- Maybe or may be?
- Maybe or perhaps?
- Nearest or next?
- Never or not … ever?
- Nice or sympathetic?
- No doubt or without doubt?
- No or not?
- Nowadays, these days or today?
- Open or opened?
- Opportunity or possibility?
- Opposite or in front of?
- Other, others, the other or another?
- Out or out of?
- Permit or permission?
- Person, persons or people?
- Pick or pick up?
- Play or game?
- Politics, political, politician or policy?
- Price or prize?
- Principal or principle?
- Quiet or quite?
- Raise or rise?
- Remember or remind?
- Right or rightly?
- Rob or steal?
- Say or tell?
- So that or in order that?
- Sometimes or sometime?
- Sound or noise?
- Speak or talk?
- Such or so?
- There, their or they’re?
- Towards or toward?
- Wait or wait for?
- Wake, wake up or awaken?
- Worth or worthwhile?
- Nouns, pronouns and determiners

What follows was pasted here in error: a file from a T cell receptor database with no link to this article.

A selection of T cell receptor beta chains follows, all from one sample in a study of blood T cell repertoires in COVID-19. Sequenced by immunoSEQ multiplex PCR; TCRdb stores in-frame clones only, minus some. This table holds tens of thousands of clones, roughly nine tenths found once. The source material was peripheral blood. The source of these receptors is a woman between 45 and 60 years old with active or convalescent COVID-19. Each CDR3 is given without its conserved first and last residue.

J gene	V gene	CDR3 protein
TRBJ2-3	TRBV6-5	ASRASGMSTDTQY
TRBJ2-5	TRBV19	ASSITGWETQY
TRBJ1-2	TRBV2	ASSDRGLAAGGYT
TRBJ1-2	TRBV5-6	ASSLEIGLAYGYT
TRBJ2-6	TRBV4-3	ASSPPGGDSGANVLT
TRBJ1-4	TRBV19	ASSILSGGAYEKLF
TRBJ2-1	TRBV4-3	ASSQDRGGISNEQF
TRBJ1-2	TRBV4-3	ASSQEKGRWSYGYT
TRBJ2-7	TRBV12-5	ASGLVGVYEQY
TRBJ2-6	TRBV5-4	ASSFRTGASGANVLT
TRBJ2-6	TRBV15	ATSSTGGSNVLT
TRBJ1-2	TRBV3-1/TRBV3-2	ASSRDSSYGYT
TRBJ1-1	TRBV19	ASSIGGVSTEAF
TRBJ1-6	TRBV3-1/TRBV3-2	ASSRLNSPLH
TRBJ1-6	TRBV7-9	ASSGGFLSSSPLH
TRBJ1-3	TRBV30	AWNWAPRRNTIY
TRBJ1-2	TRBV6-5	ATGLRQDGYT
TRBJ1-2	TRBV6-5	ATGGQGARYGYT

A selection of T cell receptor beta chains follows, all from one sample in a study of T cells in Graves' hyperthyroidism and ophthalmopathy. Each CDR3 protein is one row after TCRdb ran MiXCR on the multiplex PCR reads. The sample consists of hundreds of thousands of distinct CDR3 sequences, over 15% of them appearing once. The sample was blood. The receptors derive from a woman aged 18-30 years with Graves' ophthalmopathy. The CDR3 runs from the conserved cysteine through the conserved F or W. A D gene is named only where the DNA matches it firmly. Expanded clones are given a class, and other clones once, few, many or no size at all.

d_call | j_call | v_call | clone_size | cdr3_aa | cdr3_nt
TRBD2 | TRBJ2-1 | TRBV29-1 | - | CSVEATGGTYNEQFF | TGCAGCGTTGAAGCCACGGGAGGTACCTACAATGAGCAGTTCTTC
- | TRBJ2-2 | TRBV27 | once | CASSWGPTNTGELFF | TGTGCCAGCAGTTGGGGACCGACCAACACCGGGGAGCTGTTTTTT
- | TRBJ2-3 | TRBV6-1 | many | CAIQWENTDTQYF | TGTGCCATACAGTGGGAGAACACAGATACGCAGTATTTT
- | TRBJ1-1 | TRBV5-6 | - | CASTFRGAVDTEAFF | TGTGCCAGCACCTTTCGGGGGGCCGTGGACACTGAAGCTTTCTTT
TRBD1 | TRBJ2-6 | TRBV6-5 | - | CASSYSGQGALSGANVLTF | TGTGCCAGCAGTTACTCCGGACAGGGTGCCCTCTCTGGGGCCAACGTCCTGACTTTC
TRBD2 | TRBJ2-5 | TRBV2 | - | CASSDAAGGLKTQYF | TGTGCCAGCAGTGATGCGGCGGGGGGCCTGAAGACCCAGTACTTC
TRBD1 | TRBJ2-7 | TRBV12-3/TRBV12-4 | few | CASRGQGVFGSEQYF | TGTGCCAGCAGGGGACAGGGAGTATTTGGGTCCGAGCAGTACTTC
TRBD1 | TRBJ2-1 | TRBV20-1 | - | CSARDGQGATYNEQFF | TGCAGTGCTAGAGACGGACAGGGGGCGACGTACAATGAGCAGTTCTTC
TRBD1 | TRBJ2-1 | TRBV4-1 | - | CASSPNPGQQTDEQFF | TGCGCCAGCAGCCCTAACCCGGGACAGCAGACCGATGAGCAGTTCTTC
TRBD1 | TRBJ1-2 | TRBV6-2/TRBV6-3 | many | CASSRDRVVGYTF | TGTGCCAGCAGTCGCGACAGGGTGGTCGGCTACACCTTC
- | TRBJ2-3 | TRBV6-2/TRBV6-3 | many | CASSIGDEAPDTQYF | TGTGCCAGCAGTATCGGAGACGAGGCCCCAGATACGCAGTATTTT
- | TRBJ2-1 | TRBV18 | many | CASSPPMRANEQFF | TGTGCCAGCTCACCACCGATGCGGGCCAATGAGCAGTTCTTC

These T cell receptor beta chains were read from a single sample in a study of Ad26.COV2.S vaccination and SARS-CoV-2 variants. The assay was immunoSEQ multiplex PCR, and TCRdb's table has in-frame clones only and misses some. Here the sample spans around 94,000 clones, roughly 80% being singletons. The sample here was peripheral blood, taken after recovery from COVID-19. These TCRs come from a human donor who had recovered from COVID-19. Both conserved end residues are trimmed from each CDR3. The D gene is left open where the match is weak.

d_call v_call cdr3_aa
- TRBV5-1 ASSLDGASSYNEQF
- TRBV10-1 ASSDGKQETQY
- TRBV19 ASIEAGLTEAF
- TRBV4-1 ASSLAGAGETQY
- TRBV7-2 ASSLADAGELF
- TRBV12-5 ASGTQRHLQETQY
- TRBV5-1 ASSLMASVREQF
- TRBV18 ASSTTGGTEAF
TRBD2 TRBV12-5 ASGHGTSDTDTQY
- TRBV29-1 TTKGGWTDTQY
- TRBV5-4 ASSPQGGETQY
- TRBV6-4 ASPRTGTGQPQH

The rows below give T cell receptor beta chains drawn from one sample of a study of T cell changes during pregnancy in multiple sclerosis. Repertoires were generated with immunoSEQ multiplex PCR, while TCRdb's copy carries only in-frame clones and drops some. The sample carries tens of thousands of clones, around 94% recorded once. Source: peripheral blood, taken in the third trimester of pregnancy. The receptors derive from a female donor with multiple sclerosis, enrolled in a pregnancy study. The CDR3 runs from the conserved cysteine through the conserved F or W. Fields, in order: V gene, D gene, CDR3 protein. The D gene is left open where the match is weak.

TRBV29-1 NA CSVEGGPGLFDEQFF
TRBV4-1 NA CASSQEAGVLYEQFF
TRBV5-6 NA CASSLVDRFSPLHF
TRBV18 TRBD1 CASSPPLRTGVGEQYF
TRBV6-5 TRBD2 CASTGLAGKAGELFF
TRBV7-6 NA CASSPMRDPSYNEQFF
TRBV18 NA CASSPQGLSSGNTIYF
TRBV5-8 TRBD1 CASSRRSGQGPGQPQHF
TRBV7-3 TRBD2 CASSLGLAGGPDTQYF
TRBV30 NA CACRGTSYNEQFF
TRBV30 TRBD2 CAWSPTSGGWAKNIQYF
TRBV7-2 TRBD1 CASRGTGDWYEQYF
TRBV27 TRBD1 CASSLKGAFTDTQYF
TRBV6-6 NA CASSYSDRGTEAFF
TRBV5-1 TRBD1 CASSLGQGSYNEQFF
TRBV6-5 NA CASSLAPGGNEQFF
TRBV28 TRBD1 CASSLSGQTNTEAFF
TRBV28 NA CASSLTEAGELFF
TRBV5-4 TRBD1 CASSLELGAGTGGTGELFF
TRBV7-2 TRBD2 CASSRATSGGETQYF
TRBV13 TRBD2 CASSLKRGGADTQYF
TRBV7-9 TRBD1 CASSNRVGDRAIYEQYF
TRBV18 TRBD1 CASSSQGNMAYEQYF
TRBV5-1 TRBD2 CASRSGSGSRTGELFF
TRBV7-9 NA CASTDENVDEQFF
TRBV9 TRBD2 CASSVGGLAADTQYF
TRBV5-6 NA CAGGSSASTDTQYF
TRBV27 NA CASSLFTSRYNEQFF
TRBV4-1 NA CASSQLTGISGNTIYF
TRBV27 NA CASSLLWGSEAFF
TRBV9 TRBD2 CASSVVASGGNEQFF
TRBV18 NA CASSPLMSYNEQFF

Prepositions and particles
- Among and amongst
- At, in and to (movement)
- At, on and in (place)
- At, on and in (time)
- Beneath: meaning and use
- By + myself etc.
- For + -ing
- In front of
- In spite of and despite
- In, into
- Near and near to
- On, onto
- Prepositional phrases
Words, sentences and clauses
- about words, clauses and sentences
- as and as expressions
- comparing and contrasting
- conditionals and wishes
- linking words and expressions
questions and negative sentences
- Neither, neither … nor and not … either
- Questions: alternative questions (Is it black or grey?)
- Questions: statement questions (you’re over 18?)
- Questions: two-step questions
- Questions: typical errors
- Questions: wh-questions
- Questions: yes-no questions (Are you feeling cold?)
- relative clauses
- reported speech
- so and such
- word formation
- word order and focus
- Using English
Das Wort des Tages
able to deal successfully with dangerous or difficult situations in big towns or cities where there is a lot of crime